0 Kudos
Highlighted
Frequent Contributor

Re: Bond OEFs With Lower Risk


@dtconroe wrote:

@racqueteer wrote:

Relative to your point, FatKat, I think the way M* assigns its risk ratings is confusing to most people.  All their ratings are relative to the group to which they are categorized.  So not only is there some interpretation involved in where a fund is assigned; there is also a problem in comparing risk ratings BETWEEN categories.  A "low risk" IG bond fund isn't at the same risk level as a "low risk" multisector bond fund; much less a "low risk" emerging markets equity fund. 

Then there is also the problem of deciding what one means by "risk", though by that I assume most people mean the potential to lose money at some level over some period of time.  SD, by itself, is insufficient; as some found during the crash.  It'd certainly be nice/convenient to have some kind of overall scale for 'risk' comparison applied to all investments, but if that were easy, we'd probably already HAVE it!  8^b


That is why this thread provided 3 different measures to help identify risk by "category".  Standard Deviation which is the most common general measure of risk, M* Risk Rating, a proprietary measure of risk, on the M* Risk page, that discusses a large number of long used risk metrics, and actual YTD loss to help identify funds by "category" by a simple measure of how much money has a fund made or lost in a given category.

We can debate all day long about how to measure risk, and I tried to make it as simple as possible, but posters like "you" and FatKat throw rocks at the risk metrics I used, but you offer nothing in their place, that you want to propose is better.  

Philosophical criticism is not that difficult to offer, but an alternative method to help identify funds with lower risk, rarely gets offered.  


Yeah, @racqueteer is definitely a trouble-maker on these forums.

0 Kudos
Highlighted
Frequent Contributor

Re: Bond OEFs With Lower Risk


@chang wrote:

@dtconroe wrote:

@racqueteer wrote:

Relative to your point, FatKat, I think the way M* assigns its risk ratings is confusing to most people.  All their ratings are relative to the group to which they are categorized.  So not only is there some interpretation involved in where a fund is assigned; there is also a problem in comparing risk ratings BETWEEN categories.  A "low risk" IG bond fund isn't at the same risk level as a "low risk" multisector bond fund; much less a "low risk" emerging markets equity fund.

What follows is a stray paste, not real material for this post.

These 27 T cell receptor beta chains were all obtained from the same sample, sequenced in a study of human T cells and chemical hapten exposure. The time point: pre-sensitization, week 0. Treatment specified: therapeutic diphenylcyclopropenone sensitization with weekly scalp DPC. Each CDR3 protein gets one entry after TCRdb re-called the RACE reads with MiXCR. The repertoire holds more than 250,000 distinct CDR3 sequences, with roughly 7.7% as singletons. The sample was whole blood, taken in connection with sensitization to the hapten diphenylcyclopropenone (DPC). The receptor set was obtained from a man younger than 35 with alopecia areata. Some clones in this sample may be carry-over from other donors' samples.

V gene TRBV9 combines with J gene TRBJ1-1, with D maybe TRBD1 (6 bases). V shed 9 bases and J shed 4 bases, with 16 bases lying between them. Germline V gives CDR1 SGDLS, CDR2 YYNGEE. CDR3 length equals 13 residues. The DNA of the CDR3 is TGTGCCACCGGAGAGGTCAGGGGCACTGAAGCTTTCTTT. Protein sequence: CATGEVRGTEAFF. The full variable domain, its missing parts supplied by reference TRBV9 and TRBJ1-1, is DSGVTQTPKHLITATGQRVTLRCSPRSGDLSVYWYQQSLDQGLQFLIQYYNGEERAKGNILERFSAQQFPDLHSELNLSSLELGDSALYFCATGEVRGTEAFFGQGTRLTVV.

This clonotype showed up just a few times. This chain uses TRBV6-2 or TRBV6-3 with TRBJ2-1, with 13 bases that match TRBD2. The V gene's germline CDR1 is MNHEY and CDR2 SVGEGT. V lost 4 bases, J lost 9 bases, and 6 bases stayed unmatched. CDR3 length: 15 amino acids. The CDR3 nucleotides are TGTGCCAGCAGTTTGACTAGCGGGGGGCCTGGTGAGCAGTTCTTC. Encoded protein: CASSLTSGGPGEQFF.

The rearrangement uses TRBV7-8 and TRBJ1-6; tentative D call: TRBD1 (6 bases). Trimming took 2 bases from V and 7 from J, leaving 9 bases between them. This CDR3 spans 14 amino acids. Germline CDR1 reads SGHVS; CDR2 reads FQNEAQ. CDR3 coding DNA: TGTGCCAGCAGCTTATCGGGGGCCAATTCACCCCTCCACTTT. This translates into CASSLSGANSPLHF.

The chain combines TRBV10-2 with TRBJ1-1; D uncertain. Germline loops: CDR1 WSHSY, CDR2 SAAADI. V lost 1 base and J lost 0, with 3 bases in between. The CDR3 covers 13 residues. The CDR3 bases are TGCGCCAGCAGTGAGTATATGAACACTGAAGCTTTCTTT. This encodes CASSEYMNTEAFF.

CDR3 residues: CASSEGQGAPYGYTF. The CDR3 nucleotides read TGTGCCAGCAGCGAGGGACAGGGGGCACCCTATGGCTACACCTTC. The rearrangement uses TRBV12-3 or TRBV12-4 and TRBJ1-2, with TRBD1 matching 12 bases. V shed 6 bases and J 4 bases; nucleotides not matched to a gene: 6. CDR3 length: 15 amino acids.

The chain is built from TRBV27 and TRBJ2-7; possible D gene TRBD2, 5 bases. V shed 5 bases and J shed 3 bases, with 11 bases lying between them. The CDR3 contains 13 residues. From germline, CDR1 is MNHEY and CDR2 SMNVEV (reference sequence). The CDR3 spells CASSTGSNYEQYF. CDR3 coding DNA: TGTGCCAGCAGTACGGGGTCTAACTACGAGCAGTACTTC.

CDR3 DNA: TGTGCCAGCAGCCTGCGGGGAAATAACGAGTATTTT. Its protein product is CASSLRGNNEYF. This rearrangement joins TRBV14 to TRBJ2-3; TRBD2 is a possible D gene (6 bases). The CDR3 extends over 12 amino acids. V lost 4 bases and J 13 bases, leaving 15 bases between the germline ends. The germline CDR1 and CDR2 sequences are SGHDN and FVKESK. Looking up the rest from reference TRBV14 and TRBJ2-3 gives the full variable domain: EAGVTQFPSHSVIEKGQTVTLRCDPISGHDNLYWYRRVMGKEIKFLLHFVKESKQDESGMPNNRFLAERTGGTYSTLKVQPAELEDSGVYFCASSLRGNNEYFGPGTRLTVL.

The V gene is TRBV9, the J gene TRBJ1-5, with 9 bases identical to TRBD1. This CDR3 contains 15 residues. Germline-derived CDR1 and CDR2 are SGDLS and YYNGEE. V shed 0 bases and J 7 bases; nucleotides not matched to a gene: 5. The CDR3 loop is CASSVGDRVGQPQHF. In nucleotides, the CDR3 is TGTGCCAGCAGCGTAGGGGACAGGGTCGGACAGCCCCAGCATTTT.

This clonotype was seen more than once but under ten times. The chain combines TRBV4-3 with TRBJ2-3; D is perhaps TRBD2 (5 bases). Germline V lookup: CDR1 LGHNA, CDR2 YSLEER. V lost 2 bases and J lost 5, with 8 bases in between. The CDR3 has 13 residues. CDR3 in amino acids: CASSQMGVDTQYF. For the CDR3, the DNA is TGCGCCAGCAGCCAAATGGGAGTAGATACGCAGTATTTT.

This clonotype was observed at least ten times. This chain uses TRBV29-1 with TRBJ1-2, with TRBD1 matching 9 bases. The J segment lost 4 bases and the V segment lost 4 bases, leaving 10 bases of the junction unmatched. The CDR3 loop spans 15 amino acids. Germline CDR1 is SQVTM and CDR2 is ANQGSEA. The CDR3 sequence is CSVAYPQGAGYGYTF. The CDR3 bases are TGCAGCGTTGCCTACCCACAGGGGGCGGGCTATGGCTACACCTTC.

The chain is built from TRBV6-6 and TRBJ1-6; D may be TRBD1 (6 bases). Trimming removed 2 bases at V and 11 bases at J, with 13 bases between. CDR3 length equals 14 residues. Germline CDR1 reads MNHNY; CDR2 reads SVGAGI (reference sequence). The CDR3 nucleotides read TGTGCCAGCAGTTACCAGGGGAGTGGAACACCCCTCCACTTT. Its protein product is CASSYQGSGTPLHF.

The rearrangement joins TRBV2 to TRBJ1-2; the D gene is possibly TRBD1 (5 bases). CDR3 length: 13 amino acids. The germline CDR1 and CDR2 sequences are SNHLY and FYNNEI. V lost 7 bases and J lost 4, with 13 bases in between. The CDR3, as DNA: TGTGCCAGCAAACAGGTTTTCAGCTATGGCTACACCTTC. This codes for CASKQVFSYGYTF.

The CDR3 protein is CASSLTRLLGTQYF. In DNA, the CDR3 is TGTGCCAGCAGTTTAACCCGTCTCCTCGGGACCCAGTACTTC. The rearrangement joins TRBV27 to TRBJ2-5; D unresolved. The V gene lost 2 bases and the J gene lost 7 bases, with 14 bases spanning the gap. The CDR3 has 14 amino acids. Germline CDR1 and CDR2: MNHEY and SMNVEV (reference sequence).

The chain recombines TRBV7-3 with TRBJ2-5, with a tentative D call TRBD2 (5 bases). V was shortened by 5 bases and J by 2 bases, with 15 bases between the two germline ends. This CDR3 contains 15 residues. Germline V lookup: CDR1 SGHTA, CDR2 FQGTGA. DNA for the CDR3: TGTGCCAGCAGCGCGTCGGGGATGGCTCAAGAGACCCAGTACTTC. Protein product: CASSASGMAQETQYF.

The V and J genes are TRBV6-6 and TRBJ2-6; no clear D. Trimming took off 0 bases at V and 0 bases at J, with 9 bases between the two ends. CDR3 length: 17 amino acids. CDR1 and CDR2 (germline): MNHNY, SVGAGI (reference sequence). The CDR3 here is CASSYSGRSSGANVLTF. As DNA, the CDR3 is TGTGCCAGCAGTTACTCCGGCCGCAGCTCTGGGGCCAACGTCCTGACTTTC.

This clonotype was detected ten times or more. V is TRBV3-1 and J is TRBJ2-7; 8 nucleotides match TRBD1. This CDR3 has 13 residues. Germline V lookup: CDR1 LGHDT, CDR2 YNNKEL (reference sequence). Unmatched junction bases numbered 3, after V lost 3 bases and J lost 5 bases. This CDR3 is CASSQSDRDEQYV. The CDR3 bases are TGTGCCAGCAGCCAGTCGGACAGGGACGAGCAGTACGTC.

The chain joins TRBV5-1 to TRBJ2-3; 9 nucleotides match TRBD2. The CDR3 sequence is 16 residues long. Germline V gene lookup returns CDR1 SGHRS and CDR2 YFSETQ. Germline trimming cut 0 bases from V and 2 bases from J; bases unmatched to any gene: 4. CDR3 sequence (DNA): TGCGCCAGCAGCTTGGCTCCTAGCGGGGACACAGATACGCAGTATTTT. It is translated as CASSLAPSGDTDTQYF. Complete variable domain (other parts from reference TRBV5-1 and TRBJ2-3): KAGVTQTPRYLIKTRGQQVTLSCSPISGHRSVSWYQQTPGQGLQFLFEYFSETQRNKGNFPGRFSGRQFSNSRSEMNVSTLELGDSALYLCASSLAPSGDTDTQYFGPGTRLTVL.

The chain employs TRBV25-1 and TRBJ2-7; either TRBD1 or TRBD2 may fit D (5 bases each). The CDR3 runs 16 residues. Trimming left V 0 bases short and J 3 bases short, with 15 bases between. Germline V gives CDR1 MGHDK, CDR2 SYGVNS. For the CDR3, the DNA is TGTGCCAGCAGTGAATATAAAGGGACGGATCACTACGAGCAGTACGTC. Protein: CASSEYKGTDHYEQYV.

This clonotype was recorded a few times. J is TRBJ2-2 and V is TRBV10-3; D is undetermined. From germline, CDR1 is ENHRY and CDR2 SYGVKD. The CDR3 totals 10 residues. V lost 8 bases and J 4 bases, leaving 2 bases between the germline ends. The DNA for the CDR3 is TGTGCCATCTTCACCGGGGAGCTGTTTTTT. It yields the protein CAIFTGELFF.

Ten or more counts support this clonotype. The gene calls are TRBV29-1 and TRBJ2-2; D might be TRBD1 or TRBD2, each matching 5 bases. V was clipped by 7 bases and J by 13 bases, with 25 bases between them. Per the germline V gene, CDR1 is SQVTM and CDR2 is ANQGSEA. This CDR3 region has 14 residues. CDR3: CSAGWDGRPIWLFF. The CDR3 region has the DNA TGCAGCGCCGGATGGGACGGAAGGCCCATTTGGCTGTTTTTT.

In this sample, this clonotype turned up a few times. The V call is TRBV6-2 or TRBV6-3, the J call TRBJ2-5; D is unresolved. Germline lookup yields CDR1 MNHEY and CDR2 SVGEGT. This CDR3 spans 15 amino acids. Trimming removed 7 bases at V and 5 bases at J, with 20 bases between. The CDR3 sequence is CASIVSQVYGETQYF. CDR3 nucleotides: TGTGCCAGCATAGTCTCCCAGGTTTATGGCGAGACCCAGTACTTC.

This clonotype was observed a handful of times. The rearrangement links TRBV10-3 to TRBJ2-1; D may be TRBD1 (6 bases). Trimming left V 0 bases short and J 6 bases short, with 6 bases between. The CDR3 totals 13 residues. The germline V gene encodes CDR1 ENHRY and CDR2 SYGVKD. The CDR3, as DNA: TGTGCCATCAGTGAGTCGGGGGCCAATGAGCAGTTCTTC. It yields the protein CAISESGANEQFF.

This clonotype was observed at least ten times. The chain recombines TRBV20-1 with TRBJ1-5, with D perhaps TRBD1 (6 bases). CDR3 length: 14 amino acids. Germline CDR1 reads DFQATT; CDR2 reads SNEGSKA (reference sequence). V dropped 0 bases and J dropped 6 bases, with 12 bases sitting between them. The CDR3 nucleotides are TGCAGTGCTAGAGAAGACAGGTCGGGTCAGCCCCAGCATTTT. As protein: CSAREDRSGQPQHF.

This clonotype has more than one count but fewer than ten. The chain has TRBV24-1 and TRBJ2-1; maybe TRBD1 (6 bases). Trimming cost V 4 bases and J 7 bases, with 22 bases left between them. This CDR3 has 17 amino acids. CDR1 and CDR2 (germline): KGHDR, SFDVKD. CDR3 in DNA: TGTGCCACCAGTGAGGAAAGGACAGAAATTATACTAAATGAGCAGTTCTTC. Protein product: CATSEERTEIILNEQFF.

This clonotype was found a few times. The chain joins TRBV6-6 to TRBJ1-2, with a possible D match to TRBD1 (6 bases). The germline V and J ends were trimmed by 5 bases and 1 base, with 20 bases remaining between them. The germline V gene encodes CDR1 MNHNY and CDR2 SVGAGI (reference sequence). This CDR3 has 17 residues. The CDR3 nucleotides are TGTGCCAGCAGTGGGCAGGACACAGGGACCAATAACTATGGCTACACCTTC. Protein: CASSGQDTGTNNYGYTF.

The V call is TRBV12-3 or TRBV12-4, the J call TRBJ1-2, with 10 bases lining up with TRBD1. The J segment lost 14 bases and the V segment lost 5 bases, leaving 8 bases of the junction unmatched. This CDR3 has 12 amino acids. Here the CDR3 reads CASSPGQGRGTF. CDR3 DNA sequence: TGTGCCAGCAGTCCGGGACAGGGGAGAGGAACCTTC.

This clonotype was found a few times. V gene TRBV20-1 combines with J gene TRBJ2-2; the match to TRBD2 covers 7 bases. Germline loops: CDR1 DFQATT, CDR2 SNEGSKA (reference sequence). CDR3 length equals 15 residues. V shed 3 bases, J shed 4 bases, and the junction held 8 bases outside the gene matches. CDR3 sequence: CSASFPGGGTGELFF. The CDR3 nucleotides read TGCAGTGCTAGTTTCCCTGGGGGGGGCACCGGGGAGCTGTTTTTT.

Then there is also the problem of deciding what one means by "risk", though by that I assume most people mean the potential to lose money at some level over some period of time.  SD, by itself, is insufficient; as some found during the crash.  It'd certainly be nice/convenient to have some kind of overall scale for 'risk' comparison applied to all investments, but if that were easy, we'd probably already HAVE it!  8^b


That is why this thread provided 3 different measures to help identify risk by "category".  Standard Deviation which is the most common general measure of risk, M* Risk Rating, a proprietary measure of risk, on the M* Risk page, that discusses a large number of long used risk metrics, and actual YTD loss to help identify funds by "category" by a simple measure of how much money has a fund made or lost in a given category.

We can debate all day long about how to measure risk, and I tried to make it as simple as possible, but posters like "you" and FatKat throw rocks at the risk metrics I used, but you offer nothing in their place, that you want to propose is better.  

Philosophical criticism is not that difficult to offer, but an alternative method to help identify funds with lower risk, rarely gets offered.  


Yeah, @racqueteer is definitely a trouble-maker on these forums.


Do you have something constructive to offer on how to measure risk on bond oefs by category?  Flippant sarcasm has little value in helping bond oef posters evaluate risk of bond oefs they are considering.

0 Kudos
Highlighted
Participant ○○○

Re: Bond OEFs With Lower Risk

Risk of future loss cannot be quantified. Too many variables are involved. 

Highlighted
Frequent Contributor

Re: Bond OEFs With Lower Risk


@dtconroe wrote:

Do you have something constructive to offer on how to measure risk on bond oefs by category?  Flippant sarcasm has little value in helping bond oef posters evaluate risk of bond oefs they are considering.


There's no way to evaluate "risk" until we know what type we're talking about. Please see my previous post. Not to brag or anything, but I think it's a brilliant post.

I also think @chang was merely reacting to your comments about @racqueteer, who is probably the nicest guy at M* Discuss.